Two Habits that Changed my Career
Helen Tran's framework for keeping communication alive is worth preserving; it is so easy for a project to get off track or lose momentum when the lines of communication breakdown.
You can see a poor feedback loop in action if one person hands off work to another and communication ceases. When you send your work to another person to implement, it’s your responsibility to follow up:
- Is what I gave you enough to do your job well?
- How can I test this?
- What can I prepare for the next stage?
This concept doesn’t apply to just projects shipped but relationships in which one person is dependent on another. If someone asks you to do something, and you do it, get back to them and tell them what happened. If you do this simple thing:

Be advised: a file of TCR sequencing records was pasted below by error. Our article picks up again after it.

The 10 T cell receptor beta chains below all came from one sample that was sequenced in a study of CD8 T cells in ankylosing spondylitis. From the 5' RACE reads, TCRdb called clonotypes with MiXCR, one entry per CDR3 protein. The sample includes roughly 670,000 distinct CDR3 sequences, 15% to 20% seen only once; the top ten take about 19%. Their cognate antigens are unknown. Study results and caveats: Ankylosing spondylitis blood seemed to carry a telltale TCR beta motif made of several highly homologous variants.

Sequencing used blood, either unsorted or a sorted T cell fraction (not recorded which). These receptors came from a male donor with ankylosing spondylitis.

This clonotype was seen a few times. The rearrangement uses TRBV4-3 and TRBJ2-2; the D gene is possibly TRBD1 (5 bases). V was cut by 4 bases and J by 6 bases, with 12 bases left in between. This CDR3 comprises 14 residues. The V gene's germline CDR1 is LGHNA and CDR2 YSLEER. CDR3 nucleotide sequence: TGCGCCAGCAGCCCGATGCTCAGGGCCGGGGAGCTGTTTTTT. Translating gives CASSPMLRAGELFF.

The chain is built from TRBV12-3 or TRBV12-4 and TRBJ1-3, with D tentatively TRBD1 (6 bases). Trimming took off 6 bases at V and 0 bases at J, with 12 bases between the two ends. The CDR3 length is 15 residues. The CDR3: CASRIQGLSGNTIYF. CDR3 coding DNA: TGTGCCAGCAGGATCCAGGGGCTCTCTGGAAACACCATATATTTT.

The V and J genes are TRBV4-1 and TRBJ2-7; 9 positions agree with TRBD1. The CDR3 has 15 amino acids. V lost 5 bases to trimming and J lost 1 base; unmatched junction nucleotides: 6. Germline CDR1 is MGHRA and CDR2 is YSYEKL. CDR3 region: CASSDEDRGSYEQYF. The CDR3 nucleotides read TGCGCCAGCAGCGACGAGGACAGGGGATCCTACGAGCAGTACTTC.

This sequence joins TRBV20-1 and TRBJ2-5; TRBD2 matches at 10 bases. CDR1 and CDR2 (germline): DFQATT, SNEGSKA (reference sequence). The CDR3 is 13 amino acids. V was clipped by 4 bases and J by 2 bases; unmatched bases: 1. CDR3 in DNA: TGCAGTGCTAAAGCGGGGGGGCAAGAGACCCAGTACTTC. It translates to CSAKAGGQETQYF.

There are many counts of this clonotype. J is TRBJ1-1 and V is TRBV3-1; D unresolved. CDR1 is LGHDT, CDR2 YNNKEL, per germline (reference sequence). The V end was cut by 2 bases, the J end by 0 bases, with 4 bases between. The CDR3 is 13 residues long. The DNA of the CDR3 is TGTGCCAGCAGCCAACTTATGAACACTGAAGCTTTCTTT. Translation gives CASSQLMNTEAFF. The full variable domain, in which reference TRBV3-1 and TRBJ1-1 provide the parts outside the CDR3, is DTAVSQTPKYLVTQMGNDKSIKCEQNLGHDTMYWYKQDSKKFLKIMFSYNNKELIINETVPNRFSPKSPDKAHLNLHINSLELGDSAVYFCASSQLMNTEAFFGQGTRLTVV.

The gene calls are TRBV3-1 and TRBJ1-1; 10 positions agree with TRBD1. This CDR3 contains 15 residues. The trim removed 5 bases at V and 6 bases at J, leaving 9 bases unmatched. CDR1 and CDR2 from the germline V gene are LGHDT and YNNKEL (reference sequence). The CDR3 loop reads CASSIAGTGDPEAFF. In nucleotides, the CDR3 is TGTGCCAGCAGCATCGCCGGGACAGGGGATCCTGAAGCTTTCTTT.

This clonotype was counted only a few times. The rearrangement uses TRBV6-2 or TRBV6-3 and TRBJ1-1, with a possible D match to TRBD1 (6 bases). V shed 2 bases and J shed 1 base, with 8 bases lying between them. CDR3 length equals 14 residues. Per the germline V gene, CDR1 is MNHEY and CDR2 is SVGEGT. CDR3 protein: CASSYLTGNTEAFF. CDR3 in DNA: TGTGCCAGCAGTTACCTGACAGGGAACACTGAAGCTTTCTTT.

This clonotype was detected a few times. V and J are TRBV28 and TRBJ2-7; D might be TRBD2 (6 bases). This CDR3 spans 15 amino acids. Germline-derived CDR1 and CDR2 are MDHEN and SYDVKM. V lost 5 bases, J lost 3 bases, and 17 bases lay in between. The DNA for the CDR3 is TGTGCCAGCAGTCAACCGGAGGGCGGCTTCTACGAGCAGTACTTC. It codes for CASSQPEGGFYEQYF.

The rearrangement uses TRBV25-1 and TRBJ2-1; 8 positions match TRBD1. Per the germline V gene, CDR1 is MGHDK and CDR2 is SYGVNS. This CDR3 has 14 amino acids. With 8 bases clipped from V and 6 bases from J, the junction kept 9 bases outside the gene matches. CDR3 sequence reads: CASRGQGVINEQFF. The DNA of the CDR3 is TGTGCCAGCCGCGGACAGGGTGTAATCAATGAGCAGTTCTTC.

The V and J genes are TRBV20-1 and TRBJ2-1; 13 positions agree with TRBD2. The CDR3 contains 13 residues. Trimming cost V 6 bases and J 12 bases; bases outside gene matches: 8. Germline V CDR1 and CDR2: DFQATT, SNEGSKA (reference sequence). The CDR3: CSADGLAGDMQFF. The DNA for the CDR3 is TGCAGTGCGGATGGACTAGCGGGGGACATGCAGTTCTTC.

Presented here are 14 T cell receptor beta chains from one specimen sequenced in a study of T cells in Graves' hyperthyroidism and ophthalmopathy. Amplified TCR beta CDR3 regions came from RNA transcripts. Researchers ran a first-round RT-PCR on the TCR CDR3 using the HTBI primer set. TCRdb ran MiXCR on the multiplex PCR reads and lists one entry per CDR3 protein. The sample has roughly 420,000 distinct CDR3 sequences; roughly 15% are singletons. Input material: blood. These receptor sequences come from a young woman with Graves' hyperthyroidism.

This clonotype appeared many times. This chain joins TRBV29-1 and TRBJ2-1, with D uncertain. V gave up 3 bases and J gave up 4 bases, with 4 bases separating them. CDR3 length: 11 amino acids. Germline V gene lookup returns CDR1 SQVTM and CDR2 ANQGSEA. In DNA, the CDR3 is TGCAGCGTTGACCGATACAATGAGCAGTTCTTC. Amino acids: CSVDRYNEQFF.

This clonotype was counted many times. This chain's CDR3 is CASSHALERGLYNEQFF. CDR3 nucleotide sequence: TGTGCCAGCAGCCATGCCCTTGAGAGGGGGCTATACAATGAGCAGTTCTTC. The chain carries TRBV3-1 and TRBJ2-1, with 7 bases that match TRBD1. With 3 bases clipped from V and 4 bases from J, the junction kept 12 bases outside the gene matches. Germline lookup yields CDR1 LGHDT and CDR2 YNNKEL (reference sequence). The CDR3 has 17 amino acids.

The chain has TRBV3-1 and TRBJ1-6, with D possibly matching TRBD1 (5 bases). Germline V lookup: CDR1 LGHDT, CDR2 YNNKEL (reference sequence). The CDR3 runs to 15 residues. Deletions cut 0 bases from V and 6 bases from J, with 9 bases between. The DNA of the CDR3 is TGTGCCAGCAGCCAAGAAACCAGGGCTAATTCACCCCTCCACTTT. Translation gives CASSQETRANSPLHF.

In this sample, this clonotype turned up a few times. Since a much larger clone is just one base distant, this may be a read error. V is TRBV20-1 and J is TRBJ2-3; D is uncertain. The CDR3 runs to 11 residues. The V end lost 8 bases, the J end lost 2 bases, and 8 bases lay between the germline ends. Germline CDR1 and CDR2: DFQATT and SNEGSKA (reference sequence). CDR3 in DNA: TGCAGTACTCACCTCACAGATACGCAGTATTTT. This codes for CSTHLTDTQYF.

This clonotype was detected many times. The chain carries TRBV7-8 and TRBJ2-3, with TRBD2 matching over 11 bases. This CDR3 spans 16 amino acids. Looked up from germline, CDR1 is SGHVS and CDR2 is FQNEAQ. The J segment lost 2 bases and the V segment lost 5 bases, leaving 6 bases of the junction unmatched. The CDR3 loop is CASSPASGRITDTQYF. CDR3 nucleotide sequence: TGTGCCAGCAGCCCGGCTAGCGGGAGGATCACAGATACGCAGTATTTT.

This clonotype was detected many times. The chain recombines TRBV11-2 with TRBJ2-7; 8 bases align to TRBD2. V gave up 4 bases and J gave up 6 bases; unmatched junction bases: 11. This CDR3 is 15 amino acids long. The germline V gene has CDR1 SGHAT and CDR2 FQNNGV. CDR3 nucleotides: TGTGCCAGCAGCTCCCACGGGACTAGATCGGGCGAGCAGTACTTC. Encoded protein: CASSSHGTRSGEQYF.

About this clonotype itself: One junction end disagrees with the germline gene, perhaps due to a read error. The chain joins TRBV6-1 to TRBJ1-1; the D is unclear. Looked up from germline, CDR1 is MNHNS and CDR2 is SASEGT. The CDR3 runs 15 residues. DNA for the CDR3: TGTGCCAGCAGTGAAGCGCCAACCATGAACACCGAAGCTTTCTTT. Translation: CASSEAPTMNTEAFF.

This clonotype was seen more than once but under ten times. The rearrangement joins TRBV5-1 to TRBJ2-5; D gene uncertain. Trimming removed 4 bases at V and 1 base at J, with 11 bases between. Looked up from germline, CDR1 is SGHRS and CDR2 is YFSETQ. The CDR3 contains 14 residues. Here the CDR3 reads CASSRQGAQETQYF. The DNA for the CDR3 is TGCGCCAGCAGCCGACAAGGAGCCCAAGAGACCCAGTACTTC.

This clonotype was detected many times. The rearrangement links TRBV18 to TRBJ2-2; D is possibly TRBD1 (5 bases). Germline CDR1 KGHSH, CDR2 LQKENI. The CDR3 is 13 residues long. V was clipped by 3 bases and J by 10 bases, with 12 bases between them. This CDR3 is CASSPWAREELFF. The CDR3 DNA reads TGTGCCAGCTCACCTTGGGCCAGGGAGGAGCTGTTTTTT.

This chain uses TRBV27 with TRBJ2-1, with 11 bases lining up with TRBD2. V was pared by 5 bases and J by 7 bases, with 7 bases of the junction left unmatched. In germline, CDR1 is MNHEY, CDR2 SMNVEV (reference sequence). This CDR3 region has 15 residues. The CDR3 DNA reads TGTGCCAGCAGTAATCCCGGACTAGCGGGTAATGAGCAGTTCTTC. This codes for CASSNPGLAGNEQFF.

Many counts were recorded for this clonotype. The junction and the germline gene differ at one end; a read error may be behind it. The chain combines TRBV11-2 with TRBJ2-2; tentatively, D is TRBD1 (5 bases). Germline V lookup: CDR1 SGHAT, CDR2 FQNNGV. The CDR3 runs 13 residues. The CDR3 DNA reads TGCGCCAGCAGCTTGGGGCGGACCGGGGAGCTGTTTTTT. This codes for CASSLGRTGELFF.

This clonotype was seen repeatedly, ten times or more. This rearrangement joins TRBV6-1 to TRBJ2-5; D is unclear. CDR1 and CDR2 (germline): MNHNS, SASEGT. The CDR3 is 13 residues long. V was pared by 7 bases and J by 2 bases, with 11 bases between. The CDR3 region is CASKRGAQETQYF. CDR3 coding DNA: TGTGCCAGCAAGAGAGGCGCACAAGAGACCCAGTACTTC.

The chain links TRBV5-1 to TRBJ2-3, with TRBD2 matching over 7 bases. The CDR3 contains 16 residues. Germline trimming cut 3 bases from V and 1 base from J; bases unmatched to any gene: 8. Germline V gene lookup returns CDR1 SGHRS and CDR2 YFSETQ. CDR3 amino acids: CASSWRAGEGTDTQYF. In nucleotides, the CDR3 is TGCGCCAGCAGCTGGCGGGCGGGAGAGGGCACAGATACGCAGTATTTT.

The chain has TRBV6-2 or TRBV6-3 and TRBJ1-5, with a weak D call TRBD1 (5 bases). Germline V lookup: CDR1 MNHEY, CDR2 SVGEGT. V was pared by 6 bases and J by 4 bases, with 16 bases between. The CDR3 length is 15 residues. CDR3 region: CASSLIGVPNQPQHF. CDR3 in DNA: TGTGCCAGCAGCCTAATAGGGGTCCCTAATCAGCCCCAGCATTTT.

- It confirms your dependability as a teammate
- It gives them feedback so they can figure out what to do next
- It resolves that issue for both of you, taking up less headspace
If there’s any career advice I can give anyone, it’s to take notes and close all feedback loops.
Regardless if I'm directly involved or not, there is nothing more irritating than being out of the loop on a project's status. Keeping in touch with everyone on the team is invaluable; it's surprising how much you learn by simply asking someone how things are going.
Like Helen, I also use a modified version of Ryder Carroll's Bullet Journal that helps me keep track of what's going on, the deliverables I'm responsible for, and reminders about anything I need to follow-up on. I might not get to work on every project that goes through the different departments, but I have a better understanding of where each item sits because of it.